And so when feminists start calling for police powers to track down trolls and play into the hands of the censorship and surveillance lobby, I do a double-take and have to ask myself which side of this debate I'm on. And it's a tough question - but ultimately I'm not interested here in slogans and soundbites and kneejerk reactions. I'm interested in finding solutions that work, so I'm not going to bang on about the principles of free speech or - valid though it is - the concept of rape culture. I'm much more likely instead to tell you that there is existing legislation and police powers that can be used for truly threatening behaviour.
But I'm also much more likely to challenge the silent male majority in online spaces to make it clear that threatening and harassing women to hound them off the internet is not okay. That it is, in fact, also a free speech issue when women's voices are silenced in this way - because it doesn't matter if it's the state doing the censoring, or Facebook, or a bunch of trolls who make you feel unsafe about speaking out - the effect is the same. So if you truly care about free speech you'd better be prepared to help find a way to let those voices be heard.
Let me give you another example: the Great Porn Firewall of Britain. We've had report after report describe the harmful effects pornography is having on children and young people. Stories vary in quality and sensationalism. Hordes of 10-year-olds addicted to porn? Check. Porn used to groom children by sex abuse gangs? Check. Porn to blame for the shocking rate of intimate partner violence among teenagers? Check. And you know what? Some of these things are probably even true. And as someone who was abused as a teenager - though porn had nothing to do with it - if there's anything we can do to spare even one kid that experience then it's worth doing.
But when Claire Perry and Ed Vaizey propose the Great Porn Firewall of Britain, as a digital rights and queer activist I look at it and go "WHOA! Let's slow down a little here!" Because not only is there incredible potential for abuse in the technology, not only do the proposals contain absolutely no democratic oversight, but it's simply not going to work. Yes, it looks good in the headlines, but children will continue to get exposed to porn while we're all congratulating ourselves on having fixed the problem and look the other way. And not only that, but more likely than not, kids are going to lose access to vital resources on sex education and sexual health. LGBTQ kids in particular are likely to lose access to safe spaces online, spaces where they can be themselves, where they're not being told their entire existence is wrong, spaces which can and do save their lives.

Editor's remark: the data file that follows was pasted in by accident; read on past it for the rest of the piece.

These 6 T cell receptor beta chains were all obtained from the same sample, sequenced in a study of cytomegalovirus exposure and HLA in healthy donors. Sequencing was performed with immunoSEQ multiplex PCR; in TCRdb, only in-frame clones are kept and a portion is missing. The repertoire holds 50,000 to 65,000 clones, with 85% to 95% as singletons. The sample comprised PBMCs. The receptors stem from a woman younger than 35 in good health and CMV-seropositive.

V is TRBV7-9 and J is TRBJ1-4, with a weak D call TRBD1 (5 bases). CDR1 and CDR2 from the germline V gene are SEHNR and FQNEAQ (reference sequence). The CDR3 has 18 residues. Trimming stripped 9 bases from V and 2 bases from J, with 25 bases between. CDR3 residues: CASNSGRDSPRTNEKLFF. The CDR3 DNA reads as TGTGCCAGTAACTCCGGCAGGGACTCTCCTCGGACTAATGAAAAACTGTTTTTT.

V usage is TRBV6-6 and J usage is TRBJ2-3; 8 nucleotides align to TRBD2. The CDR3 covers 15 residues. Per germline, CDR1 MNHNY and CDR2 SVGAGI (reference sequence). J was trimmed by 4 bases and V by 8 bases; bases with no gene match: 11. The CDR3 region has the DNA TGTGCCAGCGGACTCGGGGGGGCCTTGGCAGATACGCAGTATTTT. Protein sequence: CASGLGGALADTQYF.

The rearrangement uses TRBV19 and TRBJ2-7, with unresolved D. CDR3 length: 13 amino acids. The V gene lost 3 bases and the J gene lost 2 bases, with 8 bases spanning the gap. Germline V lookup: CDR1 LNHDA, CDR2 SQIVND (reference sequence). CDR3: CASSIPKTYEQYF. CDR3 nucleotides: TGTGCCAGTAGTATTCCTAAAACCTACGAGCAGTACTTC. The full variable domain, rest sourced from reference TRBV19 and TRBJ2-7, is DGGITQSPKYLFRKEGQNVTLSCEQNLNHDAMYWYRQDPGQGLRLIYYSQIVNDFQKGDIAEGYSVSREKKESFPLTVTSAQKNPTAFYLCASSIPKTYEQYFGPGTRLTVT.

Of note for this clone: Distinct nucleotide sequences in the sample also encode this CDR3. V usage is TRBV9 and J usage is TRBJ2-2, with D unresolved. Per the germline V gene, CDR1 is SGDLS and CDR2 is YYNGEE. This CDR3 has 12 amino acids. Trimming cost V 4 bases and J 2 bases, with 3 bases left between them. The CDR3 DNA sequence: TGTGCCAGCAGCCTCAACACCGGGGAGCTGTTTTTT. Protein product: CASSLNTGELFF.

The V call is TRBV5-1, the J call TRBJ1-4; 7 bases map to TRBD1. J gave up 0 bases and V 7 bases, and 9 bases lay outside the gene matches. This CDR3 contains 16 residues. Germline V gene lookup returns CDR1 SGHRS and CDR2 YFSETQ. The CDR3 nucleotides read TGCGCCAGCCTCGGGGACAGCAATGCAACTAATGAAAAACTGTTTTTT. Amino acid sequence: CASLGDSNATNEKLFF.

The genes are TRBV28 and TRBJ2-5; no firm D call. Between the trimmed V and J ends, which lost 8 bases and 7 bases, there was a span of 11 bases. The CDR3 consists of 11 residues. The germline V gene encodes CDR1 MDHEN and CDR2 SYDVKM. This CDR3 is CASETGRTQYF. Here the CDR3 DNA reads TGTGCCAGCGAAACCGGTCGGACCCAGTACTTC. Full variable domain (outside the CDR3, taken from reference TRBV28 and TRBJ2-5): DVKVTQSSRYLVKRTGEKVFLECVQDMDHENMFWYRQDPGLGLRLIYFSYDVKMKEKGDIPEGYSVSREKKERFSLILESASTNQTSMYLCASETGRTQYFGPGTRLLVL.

And so, faced with the Great Porn Firewall of Britain, as a digital rights and queer and domestic violence activist, and as an abuse survivor, I'm going to start asking difficult questions. I'm going to start asking why the education secretary, every time sex and relationship education is mentioned, sniggers like a 12-year-old behind the bike sheds. Why the department for education has half-arsed and buried campaign after campaign against abuse in teenage relationships. Why we are failing to teach kids about consent and respect and communication in relationships. And I'm going to ask for the evidence that blocking porn a. stops kids from watching it and b. has any actual positive impact on what really matter like abuse and violence in relationships.
These are the issues where my worlds collide. They're the issues where digital rights for me become really, really difficult. I hope there are areas in your lives where you feel the same. Areas where being a digital rights campaigner doesn't quite sit comfortably with something else you're doing. Issues that make you want to ask the really hard questions. To go beyond the soundbites. To find solutions that work. Because those are the issues where you can contribute the most. Where you can challenge both sides to get off their high horses and actually talk to each other. Where you can really make a difference.
And I also hope that this has convinced you that we need a more diverse digital rights community. Because we all have blind spots. We all have issues that to us are no-brainers. And the more diverse our community is, the more likely that someone will say, "Hang on! What about this?!"
So there are two things I want you to do when you leave here today. One: I want you to start asking the really hard questions. And two: I want you to think about how we can reach out beyond our bubble of geeks in black t-shirts and make this a welcoming community for everyone.